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Durham University

Centre for Medical Humanities

Zoë Mendelson

Interdisciplinary skills development for medical humanities: an opportunity for early career researchers and postgraduates. Funded by the AHRC and led by Durham University’s Centre for Medical Humanities in collaboration with the Northern Network for Medical Humanities Research and the Wellcome Trust.

Zoë Mendelson

Zoë Mendelson

I am an artist and writer with a collagist practice, using collation as a methodological framework for creating networks between psychoanalytic theory, psychotherapeutic practice, spatial theory, fine art and critical practice. My work includes various forms of writing (fiction and non-fiction), collage, drawing, performance, animation and installation. I have exhibited widely showing works, performing and publishing, nationally and internationally, over fifteen years - largely in public spaces (from Fondation Cartier, Paris to Chapter, Cardiff). My work is also installed permanently (visibly and covertly) in public buildings. I have lectured on BA Fine Art courses since 2000, currently at University of the Arts London.

My AHRC-funded PhD, at Central Saint Martins, is titled 'Psychologies and Spaces of Accumulation: The hoard as collagist methodology (and other stories)'. It locates and spatialises systematised archiving alongside seemingly pathological object relations, and includes relationships drawn between urban space and wellness. My practice questions diagnostic criteria inherent to psychological definitions and (similarly diagnostic) symbolic values of objects mounted or collated in public or private space.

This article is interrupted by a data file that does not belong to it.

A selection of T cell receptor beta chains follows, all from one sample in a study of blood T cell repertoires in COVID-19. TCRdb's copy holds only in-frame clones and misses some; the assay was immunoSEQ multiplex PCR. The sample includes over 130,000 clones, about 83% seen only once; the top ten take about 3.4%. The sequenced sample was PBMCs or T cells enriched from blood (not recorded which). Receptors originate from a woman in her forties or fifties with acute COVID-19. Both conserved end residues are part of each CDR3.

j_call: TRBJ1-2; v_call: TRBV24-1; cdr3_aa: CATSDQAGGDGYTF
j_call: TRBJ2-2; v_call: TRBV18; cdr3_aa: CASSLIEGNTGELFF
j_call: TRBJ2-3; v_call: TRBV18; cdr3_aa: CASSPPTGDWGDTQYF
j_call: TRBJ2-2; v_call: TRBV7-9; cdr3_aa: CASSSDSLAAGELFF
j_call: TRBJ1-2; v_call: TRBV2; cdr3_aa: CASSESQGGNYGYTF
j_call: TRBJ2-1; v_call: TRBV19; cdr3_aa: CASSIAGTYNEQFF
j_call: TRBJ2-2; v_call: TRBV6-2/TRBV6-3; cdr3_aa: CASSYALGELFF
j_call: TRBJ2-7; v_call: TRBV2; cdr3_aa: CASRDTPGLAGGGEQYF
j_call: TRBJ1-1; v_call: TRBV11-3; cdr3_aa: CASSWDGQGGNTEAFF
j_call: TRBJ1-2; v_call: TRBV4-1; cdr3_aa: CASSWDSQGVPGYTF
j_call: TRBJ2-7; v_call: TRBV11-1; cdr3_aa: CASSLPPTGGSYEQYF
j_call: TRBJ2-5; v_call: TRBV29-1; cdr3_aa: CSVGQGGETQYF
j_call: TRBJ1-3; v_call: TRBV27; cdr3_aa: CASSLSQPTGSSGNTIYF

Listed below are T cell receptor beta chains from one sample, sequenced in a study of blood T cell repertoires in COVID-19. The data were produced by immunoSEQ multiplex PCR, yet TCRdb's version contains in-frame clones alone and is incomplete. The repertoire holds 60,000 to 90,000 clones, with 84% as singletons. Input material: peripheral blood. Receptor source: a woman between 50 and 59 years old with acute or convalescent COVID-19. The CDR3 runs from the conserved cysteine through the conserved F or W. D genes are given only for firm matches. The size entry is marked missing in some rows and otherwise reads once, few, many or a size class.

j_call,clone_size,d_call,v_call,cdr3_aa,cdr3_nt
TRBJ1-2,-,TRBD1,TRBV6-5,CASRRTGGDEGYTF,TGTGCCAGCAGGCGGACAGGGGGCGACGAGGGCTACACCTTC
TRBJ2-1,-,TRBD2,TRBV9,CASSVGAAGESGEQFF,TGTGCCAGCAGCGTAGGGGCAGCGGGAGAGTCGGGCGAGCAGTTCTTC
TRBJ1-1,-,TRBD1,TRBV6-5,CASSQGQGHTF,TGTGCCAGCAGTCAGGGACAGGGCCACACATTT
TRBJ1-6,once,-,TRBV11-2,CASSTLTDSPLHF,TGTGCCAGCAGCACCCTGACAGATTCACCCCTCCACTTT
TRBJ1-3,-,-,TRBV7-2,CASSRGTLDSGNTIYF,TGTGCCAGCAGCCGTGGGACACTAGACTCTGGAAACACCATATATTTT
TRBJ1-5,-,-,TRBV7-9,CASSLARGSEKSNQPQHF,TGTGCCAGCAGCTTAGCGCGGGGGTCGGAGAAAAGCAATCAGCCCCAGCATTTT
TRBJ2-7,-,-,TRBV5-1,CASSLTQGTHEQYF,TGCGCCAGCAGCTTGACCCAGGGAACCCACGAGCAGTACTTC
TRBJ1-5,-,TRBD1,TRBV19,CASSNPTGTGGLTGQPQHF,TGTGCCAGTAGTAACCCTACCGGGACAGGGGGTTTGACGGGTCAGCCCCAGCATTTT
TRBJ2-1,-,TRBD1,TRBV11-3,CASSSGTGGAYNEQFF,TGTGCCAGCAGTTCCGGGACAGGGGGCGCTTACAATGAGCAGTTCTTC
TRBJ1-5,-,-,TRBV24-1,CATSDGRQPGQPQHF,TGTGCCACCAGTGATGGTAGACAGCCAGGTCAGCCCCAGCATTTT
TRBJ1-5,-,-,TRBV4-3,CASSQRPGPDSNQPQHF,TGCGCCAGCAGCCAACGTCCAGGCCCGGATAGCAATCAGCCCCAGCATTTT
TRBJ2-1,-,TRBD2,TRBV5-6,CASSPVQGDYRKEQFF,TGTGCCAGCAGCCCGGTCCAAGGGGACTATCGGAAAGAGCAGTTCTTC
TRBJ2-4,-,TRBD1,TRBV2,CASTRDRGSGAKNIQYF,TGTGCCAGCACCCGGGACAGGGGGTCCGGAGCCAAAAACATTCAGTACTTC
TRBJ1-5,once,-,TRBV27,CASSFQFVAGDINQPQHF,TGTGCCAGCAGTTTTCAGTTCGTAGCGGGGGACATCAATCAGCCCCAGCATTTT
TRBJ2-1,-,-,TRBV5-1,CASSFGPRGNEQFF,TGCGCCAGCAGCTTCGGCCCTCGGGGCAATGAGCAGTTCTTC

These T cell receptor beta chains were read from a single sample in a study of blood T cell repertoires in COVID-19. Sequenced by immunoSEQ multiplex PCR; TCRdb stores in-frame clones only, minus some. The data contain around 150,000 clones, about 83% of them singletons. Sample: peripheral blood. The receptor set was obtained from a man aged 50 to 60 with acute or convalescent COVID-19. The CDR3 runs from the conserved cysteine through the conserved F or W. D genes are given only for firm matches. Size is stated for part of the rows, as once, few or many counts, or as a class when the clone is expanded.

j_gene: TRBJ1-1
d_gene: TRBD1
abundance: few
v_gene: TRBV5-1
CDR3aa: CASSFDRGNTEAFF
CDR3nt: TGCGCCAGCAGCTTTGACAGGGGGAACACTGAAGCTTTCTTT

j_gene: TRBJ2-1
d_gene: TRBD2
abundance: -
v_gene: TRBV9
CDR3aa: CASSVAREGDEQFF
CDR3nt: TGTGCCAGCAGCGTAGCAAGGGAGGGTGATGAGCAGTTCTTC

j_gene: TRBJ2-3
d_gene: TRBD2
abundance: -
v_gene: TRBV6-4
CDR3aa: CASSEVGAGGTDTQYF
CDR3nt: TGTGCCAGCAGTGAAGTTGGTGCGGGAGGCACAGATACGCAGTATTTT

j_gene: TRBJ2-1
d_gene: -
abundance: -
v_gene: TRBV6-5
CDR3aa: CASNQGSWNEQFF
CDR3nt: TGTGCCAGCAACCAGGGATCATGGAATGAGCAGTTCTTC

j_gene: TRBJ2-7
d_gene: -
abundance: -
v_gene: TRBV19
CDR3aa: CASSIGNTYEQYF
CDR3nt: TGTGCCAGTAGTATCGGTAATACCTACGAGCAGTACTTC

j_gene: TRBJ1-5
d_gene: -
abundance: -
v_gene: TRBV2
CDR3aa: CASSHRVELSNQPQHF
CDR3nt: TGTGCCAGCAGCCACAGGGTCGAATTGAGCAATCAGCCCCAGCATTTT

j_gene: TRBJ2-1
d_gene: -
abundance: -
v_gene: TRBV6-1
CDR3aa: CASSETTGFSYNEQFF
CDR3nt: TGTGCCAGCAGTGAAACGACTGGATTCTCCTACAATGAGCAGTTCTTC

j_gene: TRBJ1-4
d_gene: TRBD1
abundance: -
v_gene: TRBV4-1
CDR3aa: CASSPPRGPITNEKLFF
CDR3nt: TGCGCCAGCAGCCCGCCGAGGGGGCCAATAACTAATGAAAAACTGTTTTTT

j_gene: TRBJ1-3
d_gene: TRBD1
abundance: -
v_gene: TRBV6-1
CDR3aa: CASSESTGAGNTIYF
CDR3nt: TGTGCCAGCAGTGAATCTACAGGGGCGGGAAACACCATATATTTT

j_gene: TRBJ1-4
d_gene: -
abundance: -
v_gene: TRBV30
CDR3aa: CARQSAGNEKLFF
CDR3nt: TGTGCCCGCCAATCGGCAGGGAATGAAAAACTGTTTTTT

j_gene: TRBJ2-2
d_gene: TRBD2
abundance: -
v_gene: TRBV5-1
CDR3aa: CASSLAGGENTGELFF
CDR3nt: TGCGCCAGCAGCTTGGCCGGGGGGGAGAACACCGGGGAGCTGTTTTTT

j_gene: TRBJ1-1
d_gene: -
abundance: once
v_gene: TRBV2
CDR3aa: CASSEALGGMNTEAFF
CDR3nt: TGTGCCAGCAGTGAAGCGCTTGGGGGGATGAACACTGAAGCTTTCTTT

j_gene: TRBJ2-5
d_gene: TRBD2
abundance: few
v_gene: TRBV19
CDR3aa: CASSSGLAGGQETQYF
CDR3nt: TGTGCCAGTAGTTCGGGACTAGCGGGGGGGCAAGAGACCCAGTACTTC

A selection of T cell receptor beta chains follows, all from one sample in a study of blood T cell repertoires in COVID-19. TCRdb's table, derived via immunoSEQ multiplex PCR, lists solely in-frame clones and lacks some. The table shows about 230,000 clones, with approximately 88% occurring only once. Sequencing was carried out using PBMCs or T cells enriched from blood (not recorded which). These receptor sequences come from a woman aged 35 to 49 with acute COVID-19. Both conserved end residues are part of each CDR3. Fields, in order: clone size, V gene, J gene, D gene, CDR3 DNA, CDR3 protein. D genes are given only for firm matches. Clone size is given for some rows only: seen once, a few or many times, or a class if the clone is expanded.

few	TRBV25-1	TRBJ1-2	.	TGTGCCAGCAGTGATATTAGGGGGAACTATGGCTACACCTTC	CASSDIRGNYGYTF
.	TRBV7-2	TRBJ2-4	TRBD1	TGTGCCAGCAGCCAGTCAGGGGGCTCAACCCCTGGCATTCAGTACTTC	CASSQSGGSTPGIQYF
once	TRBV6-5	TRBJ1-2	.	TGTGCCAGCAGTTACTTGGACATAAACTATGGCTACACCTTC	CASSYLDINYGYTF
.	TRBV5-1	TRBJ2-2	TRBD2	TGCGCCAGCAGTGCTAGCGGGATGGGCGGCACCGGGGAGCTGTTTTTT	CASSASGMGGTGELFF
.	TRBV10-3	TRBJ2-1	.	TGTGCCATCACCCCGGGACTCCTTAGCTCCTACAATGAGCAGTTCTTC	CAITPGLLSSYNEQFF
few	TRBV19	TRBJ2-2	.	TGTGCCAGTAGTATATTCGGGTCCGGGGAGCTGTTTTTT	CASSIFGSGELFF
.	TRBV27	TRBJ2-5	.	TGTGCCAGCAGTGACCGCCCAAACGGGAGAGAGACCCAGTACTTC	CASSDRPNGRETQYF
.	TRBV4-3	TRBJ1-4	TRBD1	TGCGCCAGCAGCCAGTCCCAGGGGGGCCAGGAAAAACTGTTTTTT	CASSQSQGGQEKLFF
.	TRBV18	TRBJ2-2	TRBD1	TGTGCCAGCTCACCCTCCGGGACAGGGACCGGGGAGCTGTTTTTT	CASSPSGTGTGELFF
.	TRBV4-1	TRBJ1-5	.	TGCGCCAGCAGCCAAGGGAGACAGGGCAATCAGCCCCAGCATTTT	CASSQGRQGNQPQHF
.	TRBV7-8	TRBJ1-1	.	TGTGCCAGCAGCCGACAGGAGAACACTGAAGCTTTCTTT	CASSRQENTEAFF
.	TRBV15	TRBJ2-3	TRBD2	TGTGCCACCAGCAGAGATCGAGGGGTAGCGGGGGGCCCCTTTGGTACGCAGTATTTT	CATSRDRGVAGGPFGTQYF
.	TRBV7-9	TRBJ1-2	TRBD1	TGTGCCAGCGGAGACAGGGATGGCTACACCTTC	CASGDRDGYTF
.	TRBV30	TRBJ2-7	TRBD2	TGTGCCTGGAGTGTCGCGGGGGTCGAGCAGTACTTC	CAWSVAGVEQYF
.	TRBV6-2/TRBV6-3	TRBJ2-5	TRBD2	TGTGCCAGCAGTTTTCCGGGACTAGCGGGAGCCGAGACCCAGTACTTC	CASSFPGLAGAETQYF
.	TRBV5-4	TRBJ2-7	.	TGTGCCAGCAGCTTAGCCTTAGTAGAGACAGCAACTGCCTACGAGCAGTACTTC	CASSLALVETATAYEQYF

My current project, supported by Wellcome Trust, is titled 'This Mess is a Place'. Timed to coincide with the DSM-5’s inclusion of Hoarding Disorder, this research focuses on the psychopathology of hoarding at its intersection with rationalised collection. A 200-page edited book published, as part of this project, includes thirty international contributors.

My research engages disorder as a culturally produced phenomenon, in parallel to its clinical counterpart, suggesting its value to knowledge production within Fine Art and critical theory.

Contact Details

Hearing the Voice
c/o School of Education
Durham University
Leazes Road 

Tel: +44 (0)191 3348163